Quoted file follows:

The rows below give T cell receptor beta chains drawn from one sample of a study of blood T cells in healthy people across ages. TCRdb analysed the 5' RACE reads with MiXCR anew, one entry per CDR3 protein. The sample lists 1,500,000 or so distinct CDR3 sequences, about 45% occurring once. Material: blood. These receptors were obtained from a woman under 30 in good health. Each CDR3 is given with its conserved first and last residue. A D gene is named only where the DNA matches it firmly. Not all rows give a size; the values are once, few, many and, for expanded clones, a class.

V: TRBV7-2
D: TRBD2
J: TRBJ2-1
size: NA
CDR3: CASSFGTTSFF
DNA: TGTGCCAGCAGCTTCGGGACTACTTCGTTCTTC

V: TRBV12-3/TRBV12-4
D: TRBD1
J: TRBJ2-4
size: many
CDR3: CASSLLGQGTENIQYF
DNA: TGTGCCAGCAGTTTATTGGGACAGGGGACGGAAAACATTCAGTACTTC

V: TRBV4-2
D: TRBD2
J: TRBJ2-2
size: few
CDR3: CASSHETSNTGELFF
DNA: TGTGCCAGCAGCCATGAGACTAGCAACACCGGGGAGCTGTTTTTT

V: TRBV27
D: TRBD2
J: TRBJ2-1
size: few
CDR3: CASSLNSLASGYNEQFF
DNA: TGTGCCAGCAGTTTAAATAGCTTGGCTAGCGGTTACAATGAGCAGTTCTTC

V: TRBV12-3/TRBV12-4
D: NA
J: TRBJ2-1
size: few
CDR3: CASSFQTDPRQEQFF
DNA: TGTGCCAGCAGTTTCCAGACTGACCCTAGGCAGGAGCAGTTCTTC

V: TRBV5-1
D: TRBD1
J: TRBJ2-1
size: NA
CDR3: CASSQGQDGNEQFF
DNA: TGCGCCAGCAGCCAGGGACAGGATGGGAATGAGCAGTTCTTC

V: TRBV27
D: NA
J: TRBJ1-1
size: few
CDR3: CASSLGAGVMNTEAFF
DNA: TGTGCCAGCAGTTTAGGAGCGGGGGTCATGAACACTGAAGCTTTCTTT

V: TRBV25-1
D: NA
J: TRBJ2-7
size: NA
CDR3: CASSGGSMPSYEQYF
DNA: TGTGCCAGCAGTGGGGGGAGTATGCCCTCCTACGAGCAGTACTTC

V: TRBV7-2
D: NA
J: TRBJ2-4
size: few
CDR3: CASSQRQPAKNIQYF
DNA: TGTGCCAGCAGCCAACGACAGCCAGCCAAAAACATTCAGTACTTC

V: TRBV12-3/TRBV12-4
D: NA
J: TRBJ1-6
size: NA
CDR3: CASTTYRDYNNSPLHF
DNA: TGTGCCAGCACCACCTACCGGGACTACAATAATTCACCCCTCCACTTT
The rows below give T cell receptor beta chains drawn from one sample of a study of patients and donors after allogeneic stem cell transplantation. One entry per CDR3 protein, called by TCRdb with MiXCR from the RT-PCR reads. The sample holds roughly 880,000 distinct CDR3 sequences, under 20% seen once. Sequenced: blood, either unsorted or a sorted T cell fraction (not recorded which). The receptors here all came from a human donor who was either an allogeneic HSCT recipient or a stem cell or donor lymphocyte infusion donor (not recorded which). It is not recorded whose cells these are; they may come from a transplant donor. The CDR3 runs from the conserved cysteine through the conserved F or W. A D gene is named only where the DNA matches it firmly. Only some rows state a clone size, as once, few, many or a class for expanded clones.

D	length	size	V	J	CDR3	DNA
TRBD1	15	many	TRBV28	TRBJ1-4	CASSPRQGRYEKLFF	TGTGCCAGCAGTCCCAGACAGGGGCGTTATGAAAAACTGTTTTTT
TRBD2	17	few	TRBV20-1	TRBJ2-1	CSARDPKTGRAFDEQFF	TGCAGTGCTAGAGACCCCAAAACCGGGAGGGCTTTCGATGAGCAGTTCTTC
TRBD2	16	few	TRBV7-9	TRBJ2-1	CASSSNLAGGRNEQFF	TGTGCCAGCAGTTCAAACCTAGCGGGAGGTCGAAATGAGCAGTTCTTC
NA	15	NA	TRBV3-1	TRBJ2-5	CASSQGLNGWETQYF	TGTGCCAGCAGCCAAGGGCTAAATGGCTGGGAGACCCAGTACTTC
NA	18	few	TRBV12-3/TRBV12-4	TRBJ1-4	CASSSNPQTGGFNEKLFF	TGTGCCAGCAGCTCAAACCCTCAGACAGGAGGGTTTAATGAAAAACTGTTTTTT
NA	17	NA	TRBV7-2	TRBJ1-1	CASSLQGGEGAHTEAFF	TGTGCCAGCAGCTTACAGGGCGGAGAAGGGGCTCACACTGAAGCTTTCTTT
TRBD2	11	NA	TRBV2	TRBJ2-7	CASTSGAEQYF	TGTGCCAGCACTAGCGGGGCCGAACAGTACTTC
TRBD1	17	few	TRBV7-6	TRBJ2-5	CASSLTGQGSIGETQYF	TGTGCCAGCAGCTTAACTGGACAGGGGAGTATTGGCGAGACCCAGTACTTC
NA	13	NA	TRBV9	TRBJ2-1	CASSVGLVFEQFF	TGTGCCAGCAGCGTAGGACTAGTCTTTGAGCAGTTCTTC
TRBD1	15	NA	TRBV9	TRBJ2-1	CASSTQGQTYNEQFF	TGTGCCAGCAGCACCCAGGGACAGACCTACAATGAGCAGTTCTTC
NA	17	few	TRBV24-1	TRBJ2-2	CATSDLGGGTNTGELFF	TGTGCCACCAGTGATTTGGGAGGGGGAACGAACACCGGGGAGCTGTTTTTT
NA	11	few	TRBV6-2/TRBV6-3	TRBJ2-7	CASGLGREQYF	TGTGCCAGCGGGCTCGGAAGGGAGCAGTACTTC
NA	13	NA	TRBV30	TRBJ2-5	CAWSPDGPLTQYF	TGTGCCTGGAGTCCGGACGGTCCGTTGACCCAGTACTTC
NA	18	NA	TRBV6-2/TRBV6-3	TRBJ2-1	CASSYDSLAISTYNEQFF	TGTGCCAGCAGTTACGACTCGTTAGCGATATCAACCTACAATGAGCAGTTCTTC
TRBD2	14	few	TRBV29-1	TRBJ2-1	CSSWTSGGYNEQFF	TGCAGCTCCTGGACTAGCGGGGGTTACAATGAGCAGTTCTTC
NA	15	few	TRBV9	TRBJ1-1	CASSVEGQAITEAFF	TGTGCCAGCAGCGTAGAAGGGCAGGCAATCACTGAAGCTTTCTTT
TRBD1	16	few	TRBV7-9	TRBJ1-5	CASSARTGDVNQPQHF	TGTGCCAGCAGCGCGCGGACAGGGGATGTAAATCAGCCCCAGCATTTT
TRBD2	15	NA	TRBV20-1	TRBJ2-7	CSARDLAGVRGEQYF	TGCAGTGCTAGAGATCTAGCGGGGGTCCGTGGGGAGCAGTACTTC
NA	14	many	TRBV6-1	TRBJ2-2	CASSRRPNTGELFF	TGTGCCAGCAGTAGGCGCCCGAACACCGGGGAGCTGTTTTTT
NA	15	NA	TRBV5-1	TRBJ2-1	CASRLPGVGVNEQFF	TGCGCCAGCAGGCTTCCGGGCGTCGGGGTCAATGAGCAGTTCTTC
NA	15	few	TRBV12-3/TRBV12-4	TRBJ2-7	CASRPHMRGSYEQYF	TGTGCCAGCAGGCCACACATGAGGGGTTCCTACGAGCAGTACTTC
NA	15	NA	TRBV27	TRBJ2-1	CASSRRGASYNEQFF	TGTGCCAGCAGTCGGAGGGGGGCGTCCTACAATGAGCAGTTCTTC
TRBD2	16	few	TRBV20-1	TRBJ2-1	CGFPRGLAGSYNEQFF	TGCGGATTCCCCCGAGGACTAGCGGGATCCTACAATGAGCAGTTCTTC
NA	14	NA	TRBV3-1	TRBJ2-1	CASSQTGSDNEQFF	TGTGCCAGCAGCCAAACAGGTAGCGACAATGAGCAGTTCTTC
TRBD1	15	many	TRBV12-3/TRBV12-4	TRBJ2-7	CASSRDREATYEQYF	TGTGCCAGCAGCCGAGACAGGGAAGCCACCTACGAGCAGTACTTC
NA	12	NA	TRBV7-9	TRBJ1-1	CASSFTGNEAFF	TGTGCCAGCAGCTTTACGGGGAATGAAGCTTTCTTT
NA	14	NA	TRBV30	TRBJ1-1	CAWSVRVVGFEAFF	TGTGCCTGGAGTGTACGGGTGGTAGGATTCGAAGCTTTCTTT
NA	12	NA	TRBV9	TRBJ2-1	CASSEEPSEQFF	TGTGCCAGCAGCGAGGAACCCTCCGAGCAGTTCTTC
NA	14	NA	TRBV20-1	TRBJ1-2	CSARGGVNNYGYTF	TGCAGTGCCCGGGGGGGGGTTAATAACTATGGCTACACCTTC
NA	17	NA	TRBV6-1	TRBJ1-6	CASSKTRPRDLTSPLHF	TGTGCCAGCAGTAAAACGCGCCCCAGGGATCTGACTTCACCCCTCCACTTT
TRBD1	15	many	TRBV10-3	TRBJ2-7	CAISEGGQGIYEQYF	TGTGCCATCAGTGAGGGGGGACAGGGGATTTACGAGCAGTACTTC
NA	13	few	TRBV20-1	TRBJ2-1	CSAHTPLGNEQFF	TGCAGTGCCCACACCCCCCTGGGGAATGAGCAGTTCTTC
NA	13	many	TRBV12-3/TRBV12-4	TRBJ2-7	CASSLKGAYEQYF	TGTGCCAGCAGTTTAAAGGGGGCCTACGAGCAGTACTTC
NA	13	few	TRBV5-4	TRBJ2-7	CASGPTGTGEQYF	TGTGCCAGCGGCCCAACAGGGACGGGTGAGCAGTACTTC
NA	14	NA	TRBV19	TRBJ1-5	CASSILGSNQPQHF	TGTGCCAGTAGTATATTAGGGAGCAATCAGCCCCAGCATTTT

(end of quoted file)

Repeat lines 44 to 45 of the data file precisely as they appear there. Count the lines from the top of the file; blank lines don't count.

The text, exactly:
V: TRBV25-1
D: NA